Health First Europe (HFE), a non-profit, non-commercial alliance of patients, healthcare workers, academics, healthcare experts and the medical technology industry today held a virtual roundtable to launch a new Insight Report titled “Identifying the gaps between evidence and practice in the prevention of surgical site infections.” This report was developed with the support of an unconditional sponsorship from Johnson & Johnson and Becton Dickinson. View the press release here.
Surgical Site Infections (SSIs), a type of hospital acquired infection, occur within 30 days following a surgical procedure. In Europe, SSIs affect more than 500,000 people per year costing up to 19 billion Euros.ii Patients who contract SSIs are more than twice as likely to be hospitalized in an intensive care unit and twice as likely to die.iii The good news is that SSIs are largely avoidable and up to 50% can generally be prevented through the successful implementation of clinical practice guidelines.
The Report highlights 5 key policy calls to action that would reduce the incidence of SSIs in Europe:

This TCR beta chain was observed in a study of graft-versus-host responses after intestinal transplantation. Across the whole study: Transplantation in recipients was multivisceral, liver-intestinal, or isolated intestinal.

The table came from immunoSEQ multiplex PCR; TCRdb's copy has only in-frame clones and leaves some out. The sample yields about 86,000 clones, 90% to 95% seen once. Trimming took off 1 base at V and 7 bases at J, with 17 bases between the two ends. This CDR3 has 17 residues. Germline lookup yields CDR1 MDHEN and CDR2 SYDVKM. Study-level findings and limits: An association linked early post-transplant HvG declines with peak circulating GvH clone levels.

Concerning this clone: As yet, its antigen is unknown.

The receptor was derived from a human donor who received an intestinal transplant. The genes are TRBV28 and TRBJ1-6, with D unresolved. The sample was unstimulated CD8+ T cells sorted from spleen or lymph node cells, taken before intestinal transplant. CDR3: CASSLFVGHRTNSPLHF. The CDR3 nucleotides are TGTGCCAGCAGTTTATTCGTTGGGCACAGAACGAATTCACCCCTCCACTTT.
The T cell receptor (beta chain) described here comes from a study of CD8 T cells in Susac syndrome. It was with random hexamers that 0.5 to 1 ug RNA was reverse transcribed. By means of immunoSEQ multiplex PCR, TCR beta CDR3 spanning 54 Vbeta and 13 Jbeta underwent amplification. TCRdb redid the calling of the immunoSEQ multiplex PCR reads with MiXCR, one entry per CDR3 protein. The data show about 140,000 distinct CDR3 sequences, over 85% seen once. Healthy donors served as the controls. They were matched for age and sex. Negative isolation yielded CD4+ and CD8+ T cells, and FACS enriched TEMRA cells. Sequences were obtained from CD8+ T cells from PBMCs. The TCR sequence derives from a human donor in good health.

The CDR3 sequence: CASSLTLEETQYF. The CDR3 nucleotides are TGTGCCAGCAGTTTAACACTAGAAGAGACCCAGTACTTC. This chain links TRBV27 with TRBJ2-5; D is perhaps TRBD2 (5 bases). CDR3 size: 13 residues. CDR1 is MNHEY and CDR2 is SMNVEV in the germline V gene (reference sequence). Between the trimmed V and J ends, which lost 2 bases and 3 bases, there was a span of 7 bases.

- Creating a European Framework on healthcare-associated infections (HAI) prevention and control
- Harmonizing evidence-based guidelines in line with the WHO official guidelines
- Expanding ECDC’s role to ensure observation, surveillance and data gathering and communicate current and emerging threats
- Facilitating guidelines implementation and adherence
- Developing a European curriculum for infection prevention
The launch roundtable brought together regional and national policy stakeholders from across Europe, including EU MEPs István Ujhelyi (S&D, Hungary) and Dr Roberto Bertollini (HFE President), to discuss and debate the prevention of infections in the surgical care pathway and how to tackle antimicrobial resistance. Click here to view the full list of attendees.
Johnson & Johnson’s (J&J) focus on SSIs today is grounded in more than 130 years of heritage. From our beginning, J&J has been a pioneer in antiseptic surgery:
- In 1887, J&J started manufacturing sterile sutures, surgical dressings, cotton and gauze. J&J’s mass production of sterile sutures ushered in the widespread practice of modern antiseptic surgery, dramatically raising survival rates.
- During World War I, where battlefield injuries were often made worse due to infections brought on by muddy trench warfare, J&J stepped in to mass-produce a new antiseptic wound treatment, called the Carrel-Dakin system, helping to reduce infections and the need for amputations.
You can learn more about J&J’s long history of fighting infectious disease here.
i European Centre for Disease Prevention and Control, Healthcare-associated infections Image. Accessed November 2020
ii Stop Infections After Surgery. WHO Infographic. World Health Organization 2016
iii WHO, Guidelines for Safe Surgery 2009: Safe Surgery Saves Lives, PDF. Accessed November 2020.